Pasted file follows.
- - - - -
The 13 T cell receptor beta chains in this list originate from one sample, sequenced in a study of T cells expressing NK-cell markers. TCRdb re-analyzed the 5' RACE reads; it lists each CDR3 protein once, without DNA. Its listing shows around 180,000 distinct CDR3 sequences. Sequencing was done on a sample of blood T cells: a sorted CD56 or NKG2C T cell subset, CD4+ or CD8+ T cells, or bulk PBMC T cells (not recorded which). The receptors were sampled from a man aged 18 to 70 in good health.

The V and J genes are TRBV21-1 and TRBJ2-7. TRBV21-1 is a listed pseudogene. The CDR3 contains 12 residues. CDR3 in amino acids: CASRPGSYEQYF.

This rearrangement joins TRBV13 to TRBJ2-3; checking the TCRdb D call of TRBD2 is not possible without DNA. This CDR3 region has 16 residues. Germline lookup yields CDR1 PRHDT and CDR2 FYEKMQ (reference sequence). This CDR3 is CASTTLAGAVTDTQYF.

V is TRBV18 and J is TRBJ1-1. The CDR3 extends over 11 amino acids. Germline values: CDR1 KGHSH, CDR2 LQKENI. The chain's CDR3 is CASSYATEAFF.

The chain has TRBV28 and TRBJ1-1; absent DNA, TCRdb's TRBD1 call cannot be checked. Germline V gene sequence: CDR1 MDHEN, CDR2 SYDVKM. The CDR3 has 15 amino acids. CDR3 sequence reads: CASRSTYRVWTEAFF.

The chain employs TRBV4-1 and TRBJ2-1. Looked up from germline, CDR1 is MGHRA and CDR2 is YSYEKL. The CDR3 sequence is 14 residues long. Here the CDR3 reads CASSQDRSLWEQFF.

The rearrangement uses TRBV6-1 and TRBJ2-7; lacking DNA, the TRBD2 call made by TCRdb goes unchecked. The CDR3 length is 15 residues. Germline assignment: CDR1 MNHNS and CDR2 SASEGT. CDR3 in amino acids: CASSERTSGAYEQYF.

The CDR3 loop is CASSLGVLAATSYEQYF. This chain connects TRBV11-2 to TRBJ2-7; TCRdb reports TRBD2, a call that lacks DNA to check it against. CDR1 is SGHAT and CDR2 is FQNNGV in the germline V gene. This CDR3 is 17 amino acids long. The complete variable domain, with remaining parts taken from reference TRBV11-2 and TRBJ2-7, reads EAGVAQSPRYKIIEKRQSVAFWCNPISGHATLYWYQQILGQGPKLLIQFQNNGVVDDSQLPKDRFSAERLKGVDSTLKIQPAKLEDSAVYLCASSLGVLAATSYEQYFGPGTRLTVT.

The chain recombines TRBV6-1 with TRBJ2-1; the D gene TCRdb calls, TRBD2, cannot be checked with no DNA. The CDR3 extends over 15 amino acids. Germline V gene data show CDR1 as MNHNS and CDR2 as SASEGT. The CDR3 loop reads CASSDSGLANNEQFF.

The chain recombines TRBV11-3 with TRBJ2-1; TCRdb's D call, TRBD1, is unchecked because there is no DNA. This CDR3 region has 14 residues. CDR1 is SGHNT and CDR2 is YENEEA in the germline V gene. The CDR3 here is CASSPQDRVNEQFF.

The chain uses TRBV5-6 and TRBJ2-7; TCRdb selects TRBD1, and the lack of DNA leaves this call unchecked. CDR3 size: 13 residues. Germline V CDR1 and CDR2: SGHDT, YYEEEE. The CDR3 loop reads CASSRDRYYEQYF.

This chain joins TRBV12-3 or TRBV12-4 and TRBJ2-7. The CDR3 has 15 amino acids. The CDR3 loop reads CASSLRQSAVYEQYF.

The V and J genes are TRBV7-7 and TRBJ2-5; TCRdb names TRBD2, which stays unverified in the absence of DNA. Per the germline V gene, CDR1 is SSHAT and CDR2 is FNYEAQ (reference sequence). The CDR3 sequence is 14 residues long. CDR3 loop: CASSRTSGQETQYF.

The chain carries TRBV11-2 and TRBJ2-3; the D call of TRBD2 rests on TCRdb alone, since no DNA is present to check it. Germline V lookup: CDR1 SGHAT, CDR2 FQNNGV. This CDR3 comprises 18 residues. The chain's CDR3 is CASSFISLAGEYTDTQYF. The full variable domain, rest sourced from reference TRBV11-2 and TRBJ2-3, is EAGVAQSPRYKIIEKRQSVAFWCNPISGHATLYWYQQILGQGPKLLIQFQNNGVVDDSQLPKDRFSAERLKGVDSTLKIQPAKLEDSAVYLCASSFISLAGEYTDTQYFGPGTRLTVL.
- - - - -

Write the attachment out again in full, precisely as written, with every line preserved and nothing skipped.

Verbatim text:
The 13 T cell receptor beta chains in this list originate from one sample, sequenced in a study of T cells expressing NK-cell markers. TCRdb re-analyzed the 5' RACE reads; it lists each CDR3 protein once, without DNA. Its listing shows around 180,000 distinct CDR3 sequences. Sequencing was done on a sample of blood T cells: a sorted CD56 or NKG2C T cell subset, CD4+ or CD8+ T cells, or bulk PBMC T cells (not recorded which). The receptors were sampled from a man aged 18 to 70 in good health.

The V and J genes are TRBV21-1 and TRBJ2-7. TRBV21-1 is a listed pseudogene. The CDR3 contains 12 residues. CDR3 in amino acids: CASRPGSYEQYF.

This rearrangement joins TRBV13 to TRBJ2-3; checking the TCRdb D call of TRBD2 is not possible without DNA. This CDR3 region has 16 residues. Germline lookup yields CDR1 PRHDT and CDR2 FYEKMQ (reference sequence). This CDR3 is CASTTLAGAVTDTQYF.

V is TRBV18 and J is TRBJ1-1. The CDR3 extends over 11 amino acids. Germline values: CDR1 KGHSH, CDR2 LQKENI. The chain's CDR3 is CASSYATEAFF.

The chain has TRBV28 and TRBJ1-1; absent DNA, TCRdb's TRBD1 call cannot be checked. Germline V gene sequence: CDR1 MDHEN, CDR2 SYDVKM. The CDR3 has 15 amino acids. CDR3 sequence reads: CASRSTYRVWTEAFF.

The chain employs TRBV4-1 and TRBJ2-1. Looked up from germline, CDR1 is MGHRA and CDR2 is YSYEKL. The CDR3 sequence is 14 residues long. Here the CDR3 reads CASSQDRSLWEQFF.

The rearrangement uses TRBV6-1 and TRBJ2-7; lacking DNA, the TRBD2 call made by TCRdb goes unchecked. The CDR3 length is 15 residues. Germline assignment: CDR1 MNHNS and CDR2 SASEGT. CDR3 in amino acids: CASSERTSGAYEQYF.

The CDR3 loop is CASSLGVLAATSYEQYF. This chain connects TRBV11-2 to TRBJ2-7; TCRdb reports TRBD2, a call that lacks DNA to check it against. CDR1 is SGHAT and CDR2 is FQNNGV in the germline V gene. This CDR3 is 17 amino acids long. The complete variable domain, with remaining parts taken from reference TRBV11-2 and TRBJ2-7, reads EAGVAQSPRYKIIEKRQSVAFWCNPISGHATLYWYQQILGQGPKLLIQFQNNGVVDDSQLPKDRFSAERLKGVDSTLKIQPAKLEDSAVYLCASSLGVLAATSYEQYFGPGTRLTVT.

The chain recombines TRBV6-1 with TRBJ2-1; the D gene TCRdb calls, TRBD2, cannot be checked with no DNA. The CDR3 extends over 15 amino acids. Germline V gene data show CDR1 as MNHNS and CDR2 as SASEGT. The CDR3 loop reads CASSDSGLANNEQFF.

The chain recombines TRBV11-3 with TRBJ2-1; TCRdb's D call, TRBD1, is unchecked because there is no DNA. This CDR3 region has 14 residues. CDR1 is SGHNT and CDR2 is YENEEA in the germline V gene. The CDR3 here is CASSPQDRVNEQFF.

The chain uses TRBV5-6 and TRBJ2-7; TCRdb selects TRBD1, and the lack of DNA leaves this call unchecked. CDR3 size: 13 residues. Germline V CDR1 and CDR2: SGHDT, YYEEEE. The CDR3 loop reads CASSRDRYYEQYF.

This chain joins TRBV12-3 or TRBV12-4 and TRBJ2-7. The CDR3 has 15 amino acids. The CDR3 loop reads CASSLRQSAVYEQYF.

The V and J genes are TRBV7-7 and TRBJ2-5; TCRdb names TRBD2, which stays unverified in the absence of DNA. Per the germline V gene, CDR1 is SSHAT and CDR2 is FNYEAQ (reference sequence). The CDR3 sequence is 14 residues long. CDR3 loop: CASSRTSGQETQYF.

The chain carries TRBV11-2 and TRBJ2-3; the D call of TRBD2 rests on TCRdb alone, since no DNA is present to check it. Germline V lookup: CDR1 SGHAT, CDR2 FQNNGV. This CDR3 comprises 18 residues. The chain's CDR3 is CASSFISLAGEYTDTQYF. The full variable domain, rest sourced from reference TRBV11-2 and TRBJ2-3, is EAGVAQSPRYKIIEKRQSVAFWCNPISGHATLYWYQQILGQGPKLLIQFQNNGVVDDSQLPKDRFSAERLKGVDSTLKIQPAKLEDSAVYLCASSFISLAGEYTDTQYFGPGTRLTVL.